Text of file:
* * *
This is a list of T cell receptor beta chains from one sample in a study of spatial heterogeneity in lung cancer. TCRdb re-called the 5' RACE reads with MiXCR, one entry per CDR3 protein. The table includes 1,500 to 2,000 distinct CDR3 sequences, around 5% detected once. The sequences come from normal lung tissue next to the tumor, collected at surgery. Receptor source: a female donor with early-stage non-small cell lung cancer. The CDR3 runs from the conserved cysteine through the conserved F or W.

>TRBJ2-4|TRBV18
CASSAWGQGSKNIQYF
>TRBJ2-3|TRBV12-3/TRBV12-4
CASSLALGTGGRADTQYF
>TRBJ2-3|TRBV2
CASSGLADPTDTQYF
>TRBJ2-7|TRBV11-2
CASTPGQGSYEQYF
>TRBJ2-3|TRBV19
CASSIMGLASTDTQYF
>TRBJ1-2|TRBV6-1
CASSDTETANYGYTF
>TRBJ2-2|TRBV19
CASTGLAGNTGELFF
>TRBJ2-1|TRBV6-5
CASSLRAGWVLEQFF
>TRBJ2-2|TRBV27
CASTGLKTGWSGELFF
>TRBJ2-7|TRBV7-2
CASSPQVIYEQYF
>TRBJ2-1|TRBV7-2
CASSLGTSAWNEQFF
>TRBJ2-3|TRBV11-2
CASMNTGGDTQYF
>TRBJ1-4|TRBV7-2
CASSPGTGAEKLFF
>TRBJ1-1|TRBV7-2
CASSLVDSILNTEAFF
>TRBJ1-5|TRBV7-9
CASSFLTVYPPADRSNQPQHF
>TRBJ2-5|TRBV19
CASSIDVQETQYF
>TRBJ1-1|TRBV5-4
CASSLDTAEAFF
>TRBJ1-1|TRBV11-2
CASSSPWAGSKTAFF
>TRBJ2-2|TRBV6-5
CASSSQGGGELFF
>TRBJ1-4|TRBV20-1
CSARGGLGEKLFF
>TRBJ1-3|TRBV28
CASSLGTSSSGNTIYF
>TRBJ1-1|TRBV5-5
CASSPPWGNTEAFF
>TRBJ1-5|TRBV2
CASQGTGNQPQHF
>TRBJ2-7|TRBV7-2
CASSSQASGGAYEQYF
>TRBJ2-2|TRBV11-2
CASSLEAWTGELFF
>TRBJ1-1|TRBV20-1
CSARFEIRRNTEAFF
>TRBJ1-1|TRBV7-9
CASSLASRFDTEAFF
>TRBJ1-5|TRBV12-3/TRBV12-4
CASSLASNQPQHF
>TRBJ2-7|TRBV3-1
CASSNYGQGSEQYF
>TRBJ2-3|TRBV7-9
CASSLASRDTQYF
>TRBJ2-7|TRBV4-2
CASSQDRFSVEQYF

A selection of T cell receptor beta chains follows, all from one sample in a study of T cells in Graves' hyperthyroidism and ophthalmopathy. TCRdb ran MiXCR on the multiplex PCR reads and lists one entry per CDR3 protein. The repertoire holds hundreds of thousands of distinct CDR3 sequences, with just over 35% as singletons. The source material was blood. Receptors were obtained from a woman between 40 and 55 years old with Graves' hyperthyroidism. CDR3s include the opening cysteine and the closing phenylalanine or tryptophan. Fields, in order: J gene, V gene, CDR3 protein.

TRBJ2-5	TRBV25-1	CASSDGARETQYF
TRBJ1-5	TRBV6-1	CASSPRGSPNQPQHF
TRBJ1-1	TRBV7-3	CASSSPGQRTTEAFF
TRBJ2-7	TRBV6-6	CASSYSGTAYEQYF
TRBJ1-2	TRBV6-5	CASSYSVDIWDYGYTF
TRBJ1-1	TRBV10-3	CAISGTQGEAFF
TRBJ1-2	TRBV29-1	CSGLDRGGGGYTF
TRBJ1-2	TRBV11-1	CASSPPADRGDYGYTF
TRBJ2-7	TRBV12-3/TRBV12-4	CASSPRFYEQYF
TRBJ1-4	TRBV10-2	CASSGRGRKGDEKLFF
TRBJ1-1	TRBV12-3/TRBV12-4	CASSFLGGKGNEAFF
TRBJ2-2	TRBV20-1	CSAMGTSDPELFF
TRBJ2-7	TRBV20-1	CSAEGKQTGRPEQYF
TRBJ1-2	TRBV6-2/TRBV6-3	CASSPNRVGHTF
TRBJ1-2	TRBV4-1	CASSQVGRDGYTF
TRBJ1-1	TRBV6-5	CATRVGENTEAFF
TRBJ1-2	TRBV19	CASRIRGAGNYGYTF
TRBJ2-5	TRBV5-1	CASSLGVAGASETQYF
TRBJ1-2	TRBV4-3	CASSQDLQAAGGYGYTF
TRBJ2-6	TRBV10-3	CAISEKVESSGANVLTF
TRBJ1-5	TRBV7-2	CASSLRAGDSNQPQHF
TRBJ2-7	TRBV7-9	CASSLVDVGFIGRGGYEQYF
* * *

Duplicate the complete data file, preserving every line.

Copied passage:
This is a list of T cell receptor beta chains from one sample in a study of spatial heterogeneity in lung cancer. TCRdb re-called the 5' RACE reads with MiXCR, one entry per CDR3 protein. The table includes 1,500 to 2,000 distinct CDR3 sequences, around 5% detected once. The sequences come from normal lung tissue next to the tumor, collected at surgery. Receptor source: a female donor with early-stage non-small cell lung cancer. The CDR3 runs from the conserved cysteine through the conserved F or W.

>TRBJ2-4|TRBV18
CASSAWGQGSKNIQYF
>TRBJ2-3|TRBV12-3/TRBV12-4
CASSLALGTGGRADTQYF
>TRBJ2-3|TRBV2
CASSGLADPTDTQYF
>TRBJ2-7|TRBV11-2
CASTPGQGSYEQYF
>TRBJ2-3|TRBV19
CASSIMGLASTDTQYF
>TRBJ1-2|TRBV6-1
CASSDTETANYGYTF
>TRBJ2-2|TRBV19
CASTGLAGNTGELFF
>TRBJ2-1|TRBV6-5
CASSLRAGWVLEQFF
>TRBJ2-2|TRBV27
CASTGLKTGWSGELFF
>TRBJ2-7|TRBV7-2
CASSPQVIYEQYF
>TRBJ2-1|TRBV7-2
CASSLGTSAWNEQFF
>TRBJ2-3|TRBV11-2
CASMNTGGDTQYF
>TRBJ1-4|TRBV7-2
CASSPGTGAEKLFF
>TRBJ1-1|TRBV7-2
CASSLVDSILNTEAFF
>TRBJ1-5|TRBV7-9
CASSFLTVYPPADRSNQPQHF
>TRBJ2-5|TRBV19
CASSIDVQETQYF
>TRBJ1-1|TRBV5-4
CASSLDTAEAFF
>TRBJ1-1|TRBV11-2
CASSSPWAGSKTAFF
>TRBJ2-2|TRBV6-5
CASSSQGGGELFF
>TRBJ1-4|TRBV20-1
CSARGGLGEKLFF
>TRBJ1-3|TRBV28
CASSLGTSSSGNTIYF
>TRBJ1-1|TRBV5-5
CASSPPWGNTEAFF
>TRBJ1-5|TRBV2
CASQGTGNQPQHF
>TRBJ2-7|TRBV7-2
CASSSQASGGAYEQYF
>TRBJ2-2|TRBV11-2
CASSLEAWTGELFF
>TRBJ1-1|TRBV20-1
CSARFEIRRNTEAFF
>TRBJ1-1|TRBV7-9
CASSLASRFDTEAFF
>TRBJ1-5|TRBV12-3/TRBV12-4
CASSLASNQPQHF
>TRBJ2-7|TRBV3-1
CASSNYGQGSEQYF
>TRBJ2-3|TRBV7-9
CASSLASRDTQYF
>TRBJ2-7|TRBV4-2
CASSQDRFSVEQYF

A selection of T cell receptor beta chains follows, all from one sample in a study of T cells in Graves' hyperthyroidism and ophthalmopathy. TCRdb ran MiXCR on the multiplex PCR reads and lists one entry per CDR3 protein. The repertoire holds hundreds of thousands of distinct CDR3 sequences, with just over 35% as singletons. The source material was blood. Receptors were obtained from a woman between 40 and 55 years old with Graves' hyperthyroidism. CDR3s include the opening cysteine and the closing phenylalanine or tryptophan. Fields, in order: J gene, V gene, CDR3 protein.

TRBJ2-5	TRBV25-1	CASSDGARETQYF
TRBJ1-5	TRBV6-1	CASSPRGSPNQPQHF
TRBJ1-1	TRBV7-3	CASSSPGQRTTEAFF
TRBJ2-7	TRBV6-6	CASSYSGTAYEQYF
TRBJ1-2	TRBV6-5	CASSYSVDIWDYGYTF
TRBJ1-1	TRBV10-3	CAISGTQGEAFF
TRBJ1-2	TRBV29-1	CSGLDRGGGGYTF
TRBJ1-2	TRBV11-1	CASSPPADRGDYGYTF
TRBJ2-7	TRBV12-3/TRBV12-4	CASSPRFYEQYF
TRBJ1-4	TRBV10-2	CASSGRGRKGDEKLFF
TRBJ1-1	TRBV12-3/TRBV12-4	CASSFLGGKGNEAFF
TRBJ2-2	TRBV20-1	CSAMGTSDPELFF
TRBJ2-7	TRBV20-1	CSAEGKQTGRPEQYF
TRBJ1-2	TRBV6-2/TRBV6-3	CASSPNRVGHTF
TRBJ1-2	TRBV4-1	CASSQVGRDGYTF
TRBJ1-1	TRBV6-5	CATRVGENTEAFF
TRBJ1-2	TRBV19	CASRIRGAGNYGYTF
TRBJ2-5	TRBV5-1	CASSLGVAGASETQYF
TRBJ1-2	TRBV4-3	CASSQDLQAAGGYGYTF
TRBJ2-6	TRBV10-3	CAISEKVESSGANVLTF
TRBJ1-5	TRBV7-2	CASSLRAGDSNQPQHF
TRBJ2-7	TRBV7-9	CASSLVDVGFIGRGGYEQYF